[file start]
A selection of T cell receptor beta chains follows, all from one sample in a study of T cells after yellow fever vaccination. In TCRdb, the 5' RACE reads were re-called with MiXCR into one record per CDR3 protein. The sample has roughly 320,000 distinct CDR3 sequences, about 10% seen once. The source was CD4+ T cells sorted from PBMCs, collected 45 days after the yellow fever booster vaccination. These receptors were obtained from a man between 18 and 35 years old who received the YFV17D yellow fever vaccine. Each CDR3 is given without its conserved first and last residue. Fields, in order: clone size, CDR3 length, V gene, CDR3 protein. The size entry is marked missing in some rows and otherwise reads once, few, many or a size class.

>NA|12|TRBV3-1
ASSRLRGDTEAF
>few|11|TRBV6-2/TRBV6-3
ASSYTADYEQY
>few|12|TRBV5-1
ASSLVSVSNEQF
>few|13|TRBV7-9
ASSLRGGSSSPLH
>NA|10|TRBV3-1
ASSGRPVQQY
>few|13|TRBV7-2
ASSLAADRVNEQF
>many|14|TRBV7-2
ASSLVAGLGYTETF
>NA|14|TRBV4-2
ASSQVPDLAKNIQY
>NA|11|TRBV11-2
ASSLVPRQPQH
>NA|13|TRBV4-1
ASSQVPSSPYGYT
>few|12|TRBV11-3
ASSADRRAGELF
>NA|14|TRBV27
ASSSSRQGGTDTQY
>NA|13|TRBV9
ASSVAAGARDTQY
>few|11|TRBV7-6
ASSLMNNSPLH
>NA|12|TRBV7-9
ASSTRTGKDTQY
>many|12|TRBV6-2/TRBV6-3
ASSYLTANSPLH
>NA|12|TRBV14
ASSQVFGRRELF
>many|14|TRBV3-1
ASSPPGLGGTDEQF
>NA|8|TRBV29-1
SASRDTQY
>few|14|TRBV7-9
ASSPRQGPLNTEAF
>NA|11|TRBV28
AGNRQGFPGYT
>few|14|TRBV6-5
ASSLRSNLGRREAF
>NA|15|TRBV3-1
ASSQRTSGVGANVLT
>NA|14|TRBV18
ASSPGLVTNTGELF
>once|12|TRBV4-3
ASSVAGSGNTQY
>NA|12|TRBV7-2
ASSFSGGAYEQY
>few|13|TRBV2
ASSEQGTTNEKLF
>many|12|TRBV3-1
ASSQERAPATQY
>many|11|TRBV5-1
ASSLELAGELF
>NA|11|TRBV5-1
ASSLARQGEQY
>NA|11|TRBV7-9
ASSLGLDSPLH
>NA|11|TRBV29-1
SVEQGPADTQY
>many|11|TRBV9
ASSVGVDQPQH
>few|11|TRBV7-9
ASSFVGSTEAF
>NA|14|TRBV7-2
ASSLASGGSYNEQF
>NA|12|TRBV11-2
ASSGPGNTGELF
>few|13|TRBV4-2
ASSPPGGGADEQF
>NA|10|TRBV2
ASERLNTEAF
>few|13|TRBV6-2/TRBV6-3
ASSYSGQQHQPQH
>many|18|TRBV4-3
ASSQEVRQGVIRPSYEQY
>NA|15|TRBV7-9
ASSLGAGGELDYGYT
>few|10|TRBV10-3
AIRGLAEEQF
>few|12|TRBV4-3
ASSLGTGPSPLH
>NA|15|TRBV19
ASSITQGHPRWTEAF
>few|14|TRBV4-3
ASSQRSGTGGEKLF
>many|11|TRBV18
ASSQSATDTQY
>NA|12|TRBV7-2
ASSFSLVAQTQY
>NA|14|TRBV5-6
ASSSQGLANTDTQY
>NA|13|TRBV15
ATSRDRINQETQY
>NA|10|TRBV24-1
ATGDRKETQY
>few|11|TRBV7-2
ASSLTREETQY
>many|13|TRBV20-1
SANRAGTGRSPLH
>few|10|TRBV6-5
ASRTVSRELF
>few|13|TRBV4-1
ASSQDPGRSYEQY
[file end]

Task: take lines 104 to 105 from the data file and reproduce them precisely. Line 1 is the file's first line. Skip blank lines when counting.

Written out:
>many|13|TRBV20-1
SANRAGTGRSPLH